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Discussion Starter #1
It appears that the website where this was originally hosted has expired or something, so I feel it my duty as a loyal Browncoat to carry the torch forward for this venerable project.

One of these days, I'm gonna do a translation of the directions and switch around a few of the steps, but for now, here's where you can find your own little bit of Serenity. :D
 

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Discussion Starter #5
I'm currently working on a color corrected version that I came across. At the moment, it's in the form of a Microsoft Word document, so I'm gonna have to do some converting, but so far as assembly goes, it's going well.
 

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Here we go.

First, the side engines...





Now, with the wings attached....




Note that at this stage, I'm deviating from the directions, and in that deviation, the above pics show a bit of an error on my part. Specifically, I shouldn't have attached those shrouds over the hinge assembly just yet. This will become clear in a moment...
 

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Discussion Starter #10
Next, the main hull...



And with it, I skip ahead to the end and attach the landing gear housing now, because otherwise, if I waited until almost the end of assembly, odds are they wouldn't fit, because the shroud over the hinge assembly would probably be in the way.

So, first, I attach the assembly (I still haven't decided if the gear will be deployed or retracted)...




Then, carefully remove those shrouds so that I can get the wings on straight, and then reattach those shrouds so that everything fits.




This way, not only does everything fit properly, but the shrouds now actually help hold the wings up, avoiding a rather ugly droop.
 

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Looking real good! Thanks for the tip, to avoid the droop.

What kind of glue do you use? I use mainly glue sticks, and some gel super glue. I also, use the blue 3M masking tape, with the least tack, to hold some parts together.
 

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Plain old Elmer's white glue. Glue sticks don't stick well enough, and are rather troublesome when dealing with dinky little paper parts.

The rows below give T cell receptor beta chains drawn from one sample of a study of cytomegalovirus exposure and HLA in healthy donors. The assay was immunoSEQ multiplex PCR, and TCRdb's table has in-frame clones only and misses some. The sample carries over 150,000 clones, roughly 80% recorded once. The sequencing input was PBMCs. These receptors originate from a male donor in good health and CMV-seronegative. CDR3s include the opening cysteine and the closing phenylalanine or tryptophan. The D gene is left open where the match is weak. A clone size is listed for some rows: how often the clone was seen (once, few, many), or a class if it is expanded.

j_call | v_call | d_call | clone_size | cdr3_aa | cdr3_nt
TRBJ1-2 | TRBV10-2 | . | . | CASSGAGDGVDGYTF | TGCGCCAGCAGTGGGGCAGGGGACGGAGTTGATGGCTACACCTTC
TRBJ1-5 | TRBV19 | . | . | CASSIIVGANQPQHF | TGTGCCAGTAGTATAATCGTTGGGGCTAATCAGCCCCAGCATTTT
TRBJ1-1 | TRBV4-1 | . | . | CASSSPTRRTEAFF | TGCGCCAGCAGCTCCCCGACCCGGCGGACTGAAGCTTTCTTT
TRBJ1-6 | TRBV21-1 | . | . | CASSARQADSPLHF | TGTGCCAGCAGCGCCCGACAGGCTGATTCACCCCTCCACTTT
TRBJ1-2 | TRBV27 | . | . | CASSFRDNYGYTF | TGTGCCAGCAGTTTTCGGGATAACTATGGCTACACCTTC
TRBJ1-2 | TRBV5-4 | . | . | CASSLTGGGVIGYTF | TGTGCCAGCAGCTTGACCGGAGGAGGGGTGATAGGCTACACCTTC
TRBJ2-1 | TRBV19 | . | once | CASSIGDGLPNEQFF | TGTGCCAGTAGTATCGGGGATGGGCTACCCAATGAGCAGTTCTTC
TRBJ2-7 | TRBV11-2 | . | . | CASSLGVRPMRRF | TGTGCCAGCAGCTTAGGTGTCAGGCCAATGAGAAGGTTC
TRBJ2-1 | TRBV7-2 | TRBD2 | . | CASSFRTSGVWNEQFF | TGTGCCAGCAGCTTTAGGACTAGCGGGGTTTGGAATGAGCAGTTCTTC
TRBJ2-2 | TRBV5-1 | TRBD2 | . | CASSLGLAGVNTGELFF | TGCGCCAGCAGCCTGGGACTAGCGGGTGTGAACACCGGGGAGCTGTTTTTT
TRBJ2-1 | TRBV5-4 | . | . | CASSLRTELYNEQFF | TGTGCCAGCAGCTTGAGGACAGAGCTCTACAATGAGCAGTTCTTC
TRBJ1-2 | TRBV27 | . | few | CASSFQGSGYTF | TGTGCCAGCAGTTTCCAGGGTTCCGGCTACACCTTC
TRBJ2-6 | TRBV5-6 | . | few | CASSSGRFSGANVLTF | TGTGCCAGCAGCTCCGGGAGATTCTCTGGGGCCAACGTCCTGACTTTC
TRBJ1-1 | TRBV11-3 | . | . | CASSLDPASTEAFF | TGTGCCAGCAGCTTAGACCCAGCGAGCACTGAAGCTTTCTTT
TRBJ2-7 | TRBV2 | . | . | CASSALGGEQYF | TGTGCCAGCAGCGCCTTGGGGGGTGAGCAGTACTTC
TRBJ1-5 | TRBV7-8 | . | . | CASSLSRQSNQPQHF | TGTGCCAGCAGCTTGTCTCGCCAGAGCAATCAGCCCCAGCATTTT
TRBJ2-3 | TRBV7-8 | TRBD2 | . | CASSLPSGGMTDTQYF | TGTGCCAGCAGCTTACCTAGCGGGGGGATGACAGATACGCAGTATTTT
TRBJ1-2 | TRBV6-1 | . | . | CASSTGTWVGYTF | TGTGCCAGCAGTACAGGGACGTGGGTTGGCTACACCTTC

If I ever try this with cardstock, I might try something else, but with standard printer paper, I prefer to keep it basic. Plus, it's a lot easier getting Elmer's off your fingers than superglue.
 

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I print all my models on cardstock. I like gluesticks, because they dry fast.

I have though lately, about just using paper for some model parts, since cardstock can be hard to work with, on cones, round, or very curved parts.

For the cargo bay of the Serenity, cardstock should work best, because of the many flat sides.

When you finish the model, are you going to glue it to a base, or hang it?
 

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Discussion Starter #15
And now, the rear engine cone.



Here's where working on such a small scale becomes a major pain...



First, the smaller nozzles, then the big one...





Then stick the assembly on the end of the cone, since by this point, it's too much of a pain in the tuchus to put that little shroud thingie on there without a little more anchoring.





No, it doesn't quite fit right. That's something you have to get used to with this model.

For instance, that thing that goes right above the rear nozzles. Be prepared to really glob on the glue, because the odds are that the curve of the thing and the curve of the cone aren't even gonna be close.

 

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Discussion Starter #16
So, we move on to the little blocky thingies on the base of the cone.

One option is to hold the cone up to the monitor screen, with the relevant directions at the proper magnification, and carefully mark the places where they go, if you don't want to print out the page.



It's an idea that yielded mixed results, and an I wound up mostly eyeballing it anyway.





Onward to the horseshoe.....
 

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Getting better as you go along! I'm enjoying seeing the build.

I understand the pains in building some parts. As you said about ill fits, and the smaller parts, they can really test your modeling skills. Thanks to your work, I have picked up some useful tips, to use on my models.
 

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Discussion Starter #20
I figured I'd been around here long enough that it was "put up or shut up" time, and I'd been wanting to build another one of these for a while anyway, so...
 
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